“I’m proud to have someone of Tim’s experience join our team at IAM headquarters,” said GST Warren Mart. “His dedication and professionalism will be a real asset to our members.”

Taking over as Eastern Territory Administrative Assistant will be GLR Dale Hartford, a 22-year IAM member whose union career got off to a fast start when he was appointed to his local’s Shop Committee upon completion of his probation at S.D. Warren Paper Company. Dale was later elected President of Local 2740 and also served as Business Rep and DBR for District 99 before becoming Grand Lodge Rep. in 1990.

To ensure seamless representation and servicing for members in the wake of the new appointments, IP Tom Buffenbarger named former Local S-6 President and District 4 DBR Brian Bryant to become a Grand Lodge Representative, effective Sept. 1, 2004. An IAM member since hiring on as a pipe fitter with Bath Iron Works in 1989, Bryant also served on the Executive Board of the Maine AFL-CIO.

Ken McCaw Wins Engineering Award

The chief engineer responsible for maintaining building facilities at the IAM’s state-of-the-art headquarters building in Upper Marlboro, MD, was recently recognized with a Boland Services Engineering Award of Excellence. Ken McCaw joined the IAM maintenance staff in 1987, when the IAM was headquartered at 1300 Connecticut Ave. in downtown Washington, D.C.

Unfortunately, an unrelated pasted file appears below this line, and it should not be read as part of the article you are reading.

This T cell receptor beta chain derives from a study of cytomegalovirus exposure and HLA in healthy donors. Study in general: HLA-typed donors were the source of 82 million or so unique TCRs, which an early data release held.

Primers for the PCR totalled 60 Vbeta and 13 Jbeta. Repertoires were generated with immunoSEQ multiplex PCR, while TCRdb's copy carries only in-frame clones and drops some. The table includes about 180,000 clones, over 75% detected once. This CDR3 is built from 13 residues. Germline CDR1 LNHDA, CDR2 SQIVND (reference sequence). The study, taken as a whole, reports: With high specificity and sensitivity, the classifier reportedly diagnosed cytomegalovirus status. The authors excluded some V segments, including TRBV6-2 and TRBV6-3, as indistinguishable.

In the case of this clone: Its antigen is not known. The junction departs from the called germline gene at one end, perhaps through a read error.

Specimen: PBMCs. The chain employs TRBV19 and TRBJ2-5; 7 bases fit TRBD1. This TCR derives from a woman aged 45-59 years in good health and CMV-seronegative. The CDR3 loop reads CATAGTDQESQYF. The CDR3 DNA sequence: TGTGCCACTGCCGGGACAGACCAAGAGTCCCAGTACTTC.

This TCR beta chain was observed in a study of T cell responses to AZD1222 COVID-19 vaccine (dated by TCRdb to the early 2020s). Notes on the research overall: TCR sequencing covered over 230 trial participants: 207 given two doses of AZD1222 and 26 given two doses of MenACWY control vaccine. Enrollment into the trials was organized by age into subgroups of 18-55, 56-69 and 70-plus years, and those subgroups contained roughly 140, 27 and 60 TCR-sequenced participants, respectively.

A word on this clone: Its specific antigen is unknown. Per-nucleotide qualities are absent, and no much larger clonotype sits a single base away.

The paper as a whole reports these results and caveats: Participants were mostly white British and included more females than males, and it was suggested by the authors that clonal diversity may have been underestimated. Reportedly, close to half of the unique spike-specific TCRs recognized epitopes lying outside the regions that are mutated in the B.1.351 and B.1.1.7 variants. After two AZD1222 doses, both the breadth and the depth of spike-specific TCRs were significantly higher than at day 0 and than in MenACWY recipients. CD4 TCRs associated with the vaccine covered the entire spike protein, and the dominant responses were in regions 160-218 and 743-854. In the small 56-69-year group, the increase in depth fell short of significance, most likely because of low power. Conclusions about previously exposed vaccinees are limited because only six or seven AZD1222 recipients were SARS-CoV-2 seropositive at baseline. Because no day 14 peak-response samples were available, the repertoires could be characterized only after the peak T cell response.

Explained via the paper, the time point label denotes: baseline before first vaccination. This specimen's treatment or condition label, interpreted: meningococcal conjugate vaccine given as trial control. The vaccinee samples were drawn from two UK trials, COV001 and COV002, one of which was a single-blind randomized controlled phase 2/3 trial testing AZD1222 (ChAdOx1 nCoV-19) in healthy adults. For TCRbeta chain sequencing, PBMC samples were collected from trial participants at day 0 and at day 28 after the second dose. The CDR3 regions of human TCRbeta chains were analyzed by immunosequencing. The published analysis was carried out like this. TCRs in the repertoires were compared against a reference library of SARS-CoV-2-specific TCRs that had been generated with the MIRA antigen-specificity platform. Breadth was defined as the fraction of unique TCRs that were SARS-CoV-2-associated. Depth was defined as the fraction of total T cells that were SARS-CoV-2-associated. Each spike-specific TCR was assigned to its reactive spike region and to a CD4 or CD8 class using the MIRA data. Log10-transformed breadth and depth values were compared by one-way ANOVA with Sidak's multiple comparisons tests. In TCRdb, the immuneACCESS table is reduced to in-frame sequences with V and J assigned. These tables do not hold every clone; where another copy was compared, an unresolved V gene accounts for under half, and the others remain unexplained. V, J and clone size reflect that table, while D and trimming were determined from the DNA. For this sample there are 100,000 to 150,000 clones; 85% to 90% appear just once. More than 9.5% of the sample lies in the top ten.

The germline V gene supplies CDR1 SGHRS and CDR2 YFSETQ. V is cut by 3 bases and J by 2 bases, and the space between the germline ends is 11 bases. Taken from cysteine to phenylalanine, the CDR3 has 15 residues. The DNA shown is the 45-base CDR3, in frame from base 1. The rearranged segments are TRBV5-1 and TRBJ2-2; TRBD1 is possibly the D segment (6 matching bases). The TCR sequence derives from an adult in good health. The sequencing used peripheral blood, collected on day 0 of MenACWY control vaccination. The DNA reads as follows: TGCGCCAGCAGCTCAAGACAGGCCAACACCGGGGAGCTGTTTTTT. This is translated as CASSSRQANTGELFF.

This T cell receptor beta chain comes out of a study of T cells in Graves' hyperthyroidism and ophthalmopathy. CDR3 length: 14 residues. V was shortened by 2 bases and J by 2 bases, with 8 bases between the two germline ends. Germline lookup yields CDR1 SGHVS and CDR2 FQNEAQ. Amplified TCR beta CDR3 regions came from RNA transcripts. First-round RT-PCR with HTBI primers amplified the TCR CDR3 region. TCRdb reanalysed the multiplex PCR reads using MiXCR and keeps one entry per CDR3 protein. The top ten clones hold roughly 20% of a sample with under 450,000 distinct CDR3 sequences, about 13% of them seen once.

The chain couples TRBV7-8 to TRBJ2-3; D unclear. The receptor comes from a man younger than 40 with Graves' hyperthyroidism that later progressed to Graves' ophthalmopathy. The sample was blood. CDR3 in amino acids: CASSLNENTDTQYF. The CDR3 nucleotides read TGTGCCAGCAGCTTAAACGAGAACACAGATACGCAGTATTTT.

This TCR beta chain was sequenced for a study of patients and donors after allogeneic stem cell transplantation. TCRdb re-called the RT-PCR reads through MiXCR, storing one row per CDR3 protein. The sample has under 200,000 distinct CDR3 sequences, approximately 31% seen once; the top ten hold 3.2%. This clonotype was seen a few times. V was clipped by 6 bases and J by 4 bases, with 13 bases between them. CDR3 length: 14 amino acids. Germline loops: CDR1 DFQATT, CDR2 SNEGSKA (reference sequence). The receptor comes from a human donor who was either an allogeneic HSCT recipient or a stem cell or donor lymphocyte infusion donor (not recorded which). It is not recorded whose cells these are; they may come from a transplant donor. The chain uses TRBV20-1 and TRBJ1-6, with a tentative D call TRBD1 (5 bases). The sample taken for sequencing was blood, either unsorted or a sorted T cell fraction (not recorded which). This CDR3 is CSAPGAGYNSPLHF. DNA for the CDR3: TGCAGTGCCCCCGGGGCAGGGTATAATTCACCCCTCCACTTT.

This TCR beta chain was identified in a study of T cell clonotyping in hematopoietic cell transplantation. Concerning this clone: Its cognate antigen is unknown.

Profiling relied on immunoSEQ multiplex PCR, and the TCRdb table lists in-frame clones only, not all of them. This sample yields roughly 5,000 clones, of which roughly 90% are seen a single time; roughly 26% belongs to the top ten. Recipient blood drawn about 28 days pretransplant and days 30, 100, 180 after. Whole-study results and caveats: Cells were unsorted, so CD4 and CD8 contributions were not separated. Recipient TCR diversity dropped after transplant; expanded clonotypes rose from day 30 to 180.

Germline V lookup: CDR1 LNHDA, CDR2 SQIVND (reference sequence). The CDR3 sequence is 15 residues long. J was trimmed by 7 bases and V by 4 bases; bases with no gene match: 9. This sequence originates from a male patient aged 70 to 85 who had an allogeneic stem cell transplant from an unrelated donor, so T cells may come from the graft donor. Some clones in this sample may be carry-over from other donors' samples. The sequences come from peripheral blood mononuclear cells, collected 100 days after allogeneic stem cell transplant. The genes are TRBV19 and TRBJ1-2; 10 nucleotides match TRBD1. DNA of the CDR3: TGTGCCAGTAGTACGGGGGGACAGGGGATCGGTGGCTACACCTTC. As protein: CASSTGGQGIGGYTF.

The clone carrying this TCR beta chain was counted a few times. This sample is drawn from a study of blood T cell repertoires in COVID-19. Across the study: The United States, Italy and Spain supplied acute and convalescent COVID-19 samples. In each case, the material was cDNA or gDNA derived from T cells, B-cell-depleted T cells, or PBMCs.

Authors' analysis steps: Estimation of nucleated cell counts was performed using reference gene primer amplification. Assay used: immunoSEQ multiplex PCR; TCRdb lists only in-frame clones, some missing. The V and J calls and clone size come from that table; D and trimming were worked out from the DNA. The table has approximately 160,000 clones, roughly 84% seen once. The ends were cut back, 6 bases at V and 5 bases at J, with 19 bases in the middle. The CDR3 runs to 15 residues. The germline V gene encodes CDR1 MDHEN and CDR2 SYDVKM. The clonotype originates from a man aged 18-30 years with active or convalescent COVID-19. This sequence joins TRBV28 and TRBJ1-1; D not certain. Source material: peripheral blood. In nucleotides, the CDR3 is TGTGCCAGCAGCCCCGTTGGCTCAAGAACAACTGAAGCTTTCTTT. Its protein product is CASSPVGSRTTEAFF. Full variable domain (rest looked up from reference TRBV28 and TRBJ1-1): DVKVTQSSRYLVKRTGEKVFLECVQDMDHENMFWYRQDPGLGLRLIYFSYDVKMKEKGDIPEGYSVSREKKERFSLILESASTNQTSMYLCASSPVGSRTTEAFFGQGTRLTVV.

“The current building is a 21st century showcase and a pleasure to work at,” said McCaw, who works alongside fellow engineers Blaine Keys and Steve Hill to operate and maintain the building’s heating, cooling and structural components around the clock, 365 days a year.

“Their professionalism and expertise reflect the ideals this organization is built on,” said GST Warren Mart. “Ken and his staff certainly deserve to be recognized for the excellent job they do.”

Tax Dollars Fund Wal-Mart Empire

Wal-Mart, the nation's largest retailer, used more than $1 billion in taxpayer money to build its stores and warehouses, according to a study by Good Jobs First, a non-profit research group.

"Shopping for Subsidies: How Wal-Mart Uses Taxpayer money to Finance it's Never Ending Growth" examines Wal-Mart's shameless use of taxpayer dollars to build their empire, as well as the company's tendency to create poverty-wage jobs and kill good jobs elsewhere.

The report was the first study to highlight deals made by state and local officials that subsidize Wal-Mart through property tax abatements and sales tax rebates.

Good Jobs First found that since the early 1980's taxpayers have helped fund 84 Wal-Mart distribution centers at an average subsidy of $7.4 million. Additionally, 160 Wal-Mart retail stores received an average subsidy of $2.8 million.